Open Source MANO Projects – What Did We Learn From the SDN NFV World Congress 2017?

David Snow – Principal Analyst, IP Services Infrastructure

Summary Bullets:

• This year’s SDN NFV World Congress was marked by the two major open source MANO projects firing salvos at each other.

• At the end of the day, operators will choose what ‘works on the ground’, and that will be sourced from vendors and systems integrators, not open source groups.

This year’s “fifth anniversary of NFV” SDN NFV World Congress in The Hague, Netherlands prompted many appraisals of industry progress. One of the most fundamental developments during this period has been the inexorable rise of open source software. This has been particularly surprising in the NFV Management and Network Orchestration (MANO) space, generating a vast amount of activity and subsequent consolidation that has now distilled into two major open source projects vying for leadership: Open Source MANO (OSM) and the Open Network Automation Platform (ONAP). With an OSM Workshop on the Monday and an ONAP Mini-Summit on the Thursday, the two projects comprehensively “bookended” the Congress. Operators and vendors sometimes referenced one or other (or both) during the intervening days, so there could be no doubt as to their importance to the industry.

But what are we to make of the continued parallel existence of two very influential open source MANO projects? How did they fare and what will be the likely outcome? These are a few GlobalData observations and opinions:

They are definitely competing
Despite the soothing talk from some, OSM and ONAP were evidently locked in a battle for dominance. It doesn’t really matter whether their overall scope differs (which it does), or how “ETSI-compliant” they are (or not). Both address the crucial pain point in NFV: managing the VNF lifecycle across the offline and online worlds for a diverse array of wildly differing VNFs. If there is going to be a universal solution to VNF lifecycle management that makes life a whole lot easier for operators and VNF vendors alike, one of these projects will eventually have to win out; the stakes are high.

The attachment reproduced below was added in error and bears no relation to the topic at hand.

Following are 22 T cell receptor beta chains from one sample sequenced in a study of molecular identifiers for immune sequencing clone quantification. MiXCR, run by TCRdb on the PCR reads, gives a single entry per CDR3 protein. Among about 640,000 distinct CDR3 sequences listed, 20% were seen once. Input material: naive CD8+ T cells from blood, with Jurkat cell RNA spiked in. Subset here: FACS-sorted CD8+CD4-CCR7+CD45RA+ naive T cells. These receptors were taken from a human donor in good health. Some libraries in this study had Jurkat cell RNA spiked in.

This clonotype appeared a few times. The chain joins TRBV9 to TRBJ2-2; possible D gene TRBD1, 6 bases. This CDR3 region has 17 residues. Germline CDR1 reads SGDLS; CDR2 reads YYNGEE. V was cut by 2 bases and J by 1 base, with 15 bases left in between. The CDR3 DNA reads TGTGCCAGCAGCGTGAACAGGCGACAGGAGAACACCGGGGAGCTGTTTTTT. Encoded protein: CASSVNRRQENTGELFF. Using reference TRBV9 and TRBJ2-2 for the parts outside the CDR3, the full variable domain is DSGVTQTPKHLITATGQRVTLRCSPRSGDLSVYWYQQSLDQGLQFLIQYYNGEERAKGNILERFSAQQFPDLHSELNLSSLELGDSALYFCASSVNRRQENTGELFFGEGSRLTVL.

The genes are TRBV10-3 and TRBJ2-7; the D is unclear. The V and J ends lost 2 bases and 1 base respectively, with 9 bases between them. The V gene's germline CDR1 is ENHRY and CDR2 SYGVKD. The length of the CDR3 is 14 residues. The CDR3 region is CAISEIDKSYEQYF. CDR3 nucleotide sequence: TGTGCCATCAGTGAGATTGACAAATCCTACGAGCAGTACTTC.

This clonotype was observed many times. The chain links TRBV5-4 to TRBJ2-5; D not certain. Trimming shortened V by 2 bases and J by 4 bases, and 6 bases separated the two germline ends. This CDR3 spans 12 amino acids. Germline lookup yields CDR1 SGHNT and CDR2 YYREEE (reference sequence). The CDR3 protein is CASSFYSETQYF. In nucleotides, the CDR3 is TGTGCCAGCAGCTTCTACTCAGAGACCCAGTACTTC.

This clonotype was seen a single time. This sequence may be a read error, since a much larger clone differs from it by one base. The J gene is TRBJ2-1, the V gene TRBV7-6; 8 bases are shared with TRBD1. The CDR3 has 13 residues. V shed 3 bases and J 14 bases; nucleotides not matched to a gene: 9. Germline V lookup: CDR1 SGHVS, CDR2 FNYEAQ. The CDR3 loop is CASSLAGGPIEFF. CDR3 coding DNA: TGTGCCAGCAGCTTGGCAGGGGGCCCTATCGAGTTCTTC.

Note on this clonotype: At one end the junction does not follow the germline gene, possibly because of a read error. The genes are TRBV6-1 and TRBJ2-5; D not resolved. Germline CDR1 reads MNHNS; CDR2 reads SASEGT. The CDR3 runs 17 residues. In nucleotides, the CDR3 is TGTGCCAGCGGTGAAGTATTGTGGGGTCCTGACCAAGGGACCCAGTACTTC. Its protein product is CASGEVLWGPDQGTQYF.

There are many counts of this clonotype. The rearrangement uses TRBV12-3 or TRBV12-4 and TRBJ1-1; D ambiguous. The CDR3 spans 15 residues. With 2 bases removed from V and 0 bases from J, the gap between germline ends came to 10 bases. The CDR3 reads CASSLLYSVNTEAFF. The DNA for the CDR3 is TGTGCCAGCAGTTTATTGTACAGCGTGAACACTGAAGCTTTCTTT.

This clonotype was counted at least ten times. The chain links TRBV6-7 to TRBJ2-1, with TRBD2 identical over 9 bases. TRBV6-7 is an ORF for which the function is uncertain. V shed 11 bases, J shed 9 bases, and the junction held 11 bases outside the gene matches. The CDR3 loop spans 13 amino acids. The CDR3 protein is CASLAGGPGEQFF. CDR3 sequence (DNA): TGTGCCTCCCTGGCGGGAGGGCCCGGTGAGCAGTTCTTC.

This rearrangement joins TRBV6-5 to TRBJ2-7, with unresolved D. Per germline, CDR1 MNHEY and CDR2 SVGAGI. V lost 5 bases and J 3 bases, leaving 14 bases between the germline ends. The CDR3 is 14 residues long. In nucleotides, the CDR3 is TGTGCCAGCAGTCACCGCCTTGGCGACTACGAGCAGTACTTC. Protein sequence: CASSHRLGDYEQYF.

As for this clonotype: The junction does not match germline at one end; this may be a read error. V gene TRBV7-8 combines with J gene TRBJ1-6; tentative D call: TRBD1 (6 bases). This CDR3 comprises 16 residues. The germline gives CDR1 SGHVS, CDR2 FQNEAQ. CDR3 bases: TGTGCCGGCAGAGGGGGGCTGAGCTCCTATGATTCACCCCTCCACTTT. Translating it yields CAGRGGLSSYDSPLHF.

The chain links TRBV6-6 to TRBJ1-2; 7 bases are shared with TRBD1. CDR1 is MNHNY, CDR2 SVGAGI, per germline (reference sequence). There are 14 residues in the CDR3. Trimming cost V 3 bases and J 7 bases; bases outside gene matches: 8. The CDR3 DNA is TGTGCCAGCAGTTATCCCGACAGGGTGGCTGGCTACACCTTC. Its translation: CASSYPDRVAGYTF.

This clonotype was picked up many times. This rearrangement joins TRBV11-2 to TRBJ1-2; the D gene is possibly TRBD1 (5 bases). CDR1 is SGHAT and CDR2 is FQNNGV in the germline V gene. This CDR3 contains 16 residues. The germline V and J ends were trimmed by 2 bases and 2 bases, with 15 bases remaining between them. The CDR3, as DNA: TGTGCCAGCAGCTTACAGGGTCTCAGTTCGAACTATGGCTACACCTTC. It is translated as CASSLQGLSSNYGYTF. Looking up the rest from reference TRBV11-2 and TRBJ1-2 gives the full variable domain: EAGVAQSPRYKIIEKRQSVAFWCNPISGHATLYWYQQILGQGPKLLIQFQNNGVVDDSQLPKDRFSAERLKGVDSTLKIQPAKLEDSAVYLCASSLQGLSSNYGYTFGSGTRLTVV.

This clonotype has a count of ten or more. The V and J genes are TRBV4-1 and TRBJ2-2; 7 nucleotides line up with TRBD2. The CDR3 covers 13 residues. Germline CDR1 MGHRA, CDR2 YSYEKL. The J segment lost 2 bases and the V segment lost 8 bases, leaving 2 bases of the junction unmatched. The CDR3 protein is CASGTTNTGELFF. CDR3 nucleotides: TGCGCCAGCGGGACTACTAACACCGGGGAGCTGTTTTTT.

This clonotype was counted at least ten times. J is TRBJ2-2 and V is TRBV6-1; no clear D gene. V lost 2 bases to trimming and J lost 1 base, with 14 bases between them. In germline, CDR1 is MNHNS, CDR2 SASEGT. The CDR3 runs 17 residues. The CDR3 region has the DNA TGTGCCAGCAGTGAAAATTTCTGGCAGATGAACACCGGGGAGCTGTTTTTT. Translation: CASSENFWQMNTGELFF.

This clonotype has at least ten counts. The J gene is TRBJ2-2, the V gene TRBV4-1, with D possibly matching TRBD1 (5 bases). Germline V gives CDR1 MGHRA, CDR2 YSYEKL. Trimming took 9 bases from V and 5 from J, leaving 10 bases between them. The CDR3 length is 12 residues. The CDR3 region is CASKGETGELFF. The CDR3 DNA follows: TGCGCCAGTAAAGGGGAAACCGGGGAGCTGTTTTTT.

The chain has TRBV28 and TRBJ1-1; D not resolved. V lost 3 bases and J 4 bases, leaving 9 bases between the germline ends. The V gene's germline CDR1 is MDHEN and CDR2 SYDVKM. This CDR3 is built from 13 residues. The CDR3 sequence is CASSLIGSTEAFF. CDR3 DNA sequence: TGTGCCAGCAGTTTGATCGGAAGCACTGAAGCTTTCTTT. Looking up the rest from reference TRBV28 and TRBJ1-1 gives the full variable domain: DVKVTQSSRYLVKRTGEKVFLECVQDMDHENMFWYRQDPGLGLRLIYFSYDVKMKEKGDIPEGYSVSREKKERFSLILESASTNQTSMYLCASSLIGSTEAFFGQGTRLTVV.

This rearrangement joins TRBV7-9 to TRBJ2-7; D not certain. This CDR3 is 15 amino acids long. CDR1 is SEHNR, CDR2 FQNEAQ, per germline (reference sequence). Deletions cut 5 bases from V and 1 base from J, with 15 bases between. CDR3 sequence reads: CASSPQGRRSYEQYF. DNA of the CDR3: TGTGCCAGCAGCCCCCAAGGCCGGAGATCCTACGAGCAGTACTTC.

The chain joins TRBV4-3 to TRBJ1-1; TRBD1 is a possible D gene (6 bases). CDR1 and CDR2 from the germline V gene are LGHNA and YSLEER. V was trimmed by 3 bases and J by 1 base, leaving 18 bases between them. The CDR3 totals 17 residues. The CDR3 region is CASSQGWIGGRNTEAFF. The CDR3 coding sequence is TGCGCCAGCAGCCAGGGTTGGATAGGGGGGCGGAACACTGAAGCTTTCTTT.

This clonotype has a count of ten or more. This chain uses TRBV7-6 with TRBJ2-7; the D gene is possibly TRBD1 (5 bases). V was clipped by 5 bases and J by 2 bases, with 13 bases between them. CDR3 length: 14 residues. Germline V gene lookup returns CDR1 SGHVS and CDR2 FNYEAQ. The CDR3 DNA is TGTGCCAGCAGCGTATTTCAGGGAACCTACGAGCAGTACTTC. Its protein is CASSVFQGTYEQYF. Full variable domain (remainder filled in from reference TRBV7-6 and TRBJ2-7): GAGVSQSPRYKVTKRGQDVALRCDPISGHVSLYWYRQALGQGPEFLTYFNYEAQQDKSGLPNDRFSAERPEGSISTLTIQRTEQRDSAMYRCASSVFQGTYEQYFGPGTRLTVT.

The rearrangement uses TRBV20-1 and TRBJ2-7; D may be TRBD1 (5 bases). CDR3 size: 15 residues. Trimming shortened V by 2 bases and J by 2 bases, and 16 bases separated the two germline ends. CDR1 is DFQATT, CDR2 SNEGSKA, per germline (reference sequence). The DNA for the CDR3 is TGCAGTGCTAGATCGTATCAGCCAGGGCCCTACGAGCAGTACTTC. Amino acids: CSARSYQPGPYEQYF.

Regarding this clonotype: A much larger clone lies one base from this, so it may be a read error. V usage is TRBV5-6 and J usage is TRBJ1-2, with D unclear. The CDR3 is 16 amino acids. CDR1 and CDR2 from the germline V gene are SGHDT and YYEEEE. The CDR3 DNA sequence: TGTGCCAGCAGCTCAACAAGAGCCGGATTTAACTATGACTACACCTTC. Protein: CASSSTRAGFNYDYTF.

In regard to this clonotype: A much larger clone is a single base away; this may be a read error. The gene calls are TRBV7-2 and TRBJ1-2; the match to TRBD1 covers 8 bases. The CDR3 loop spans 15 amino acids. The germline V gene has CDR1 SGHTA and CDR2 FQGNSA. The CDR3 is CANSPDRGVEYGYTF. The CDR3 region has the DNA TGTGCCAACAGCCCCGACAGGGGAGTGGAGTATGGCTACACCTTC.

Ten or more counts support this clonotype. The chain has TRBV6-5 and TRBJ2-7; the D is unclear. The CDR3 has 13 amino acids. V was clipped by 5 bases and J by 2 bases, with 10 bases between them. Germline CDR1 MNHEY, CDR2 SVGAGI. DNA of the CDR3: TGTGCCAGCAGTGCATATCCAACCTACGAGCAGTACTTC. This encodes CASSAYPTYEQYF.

Size doesn’t necessarily matter
Both OSM (more low key) and ONAP (far more blatantly) talked up their “vital statistics” such as operator affiliations, vendor affiliations, alignment with other standards or open source groups, release numbers, code contributions, code size, numbers of downloads, Wiki growth and so on. It’s clear that both are focused on winning the hearts and minds of operators. ONAP even declared itself already to be the “De Facto Automation Platform for Carriers” based on the fact that more that 55% of global subscribers are represented by its operator affiliates. But do numbers like this win the argument? Unlikely.

Operators will adopt an approach that works ‘on the ground’, not in the ‘number cloud’.
Numbers can sway, but reality always kicks in. This brings us to one of the largely unreported and most overlooked facts emerging during the Congress. Telefónica revealed that it was well down the path in selecting its “OSM Provider/Integrator” partner for over twenty of its territories. So, just like AT&T selecting Amdocs for ECOMP/ONAP integration, we will soon get to know Telefónica’s chosen OSM integrator partner and that will be not only revealing but quite possibly very disruptive. Someone has to make open source MANO work in every operator’s specific context, even for an operator like Telefónica which has been at the forefront of MANO development since the beginning.

That last point is a very timely reminder that, for all of the SDN NFV World Congress open source MANO project ‘banter’ aimed at the operator community, ‘making it work’ will remain where it has always been – with vendors or systems integrators. SDN NFV World Congress 2018 will likely reveal a reshaped NFV MANO industry landscape.

About David Snow
As Principal Analyst for Service Provider Infrastructure, David is responsible for tracking the evolution and key developments within the IP Services Infrastructure market. His coverage areas include Hosted Multimedia Application Servers, IP Multimedia Subsystems (IMS), Mobile Softswitching, Policy Control, Service Delivery Platforms (SDPs), Session Border Controls (SBCs) and Softswitches.

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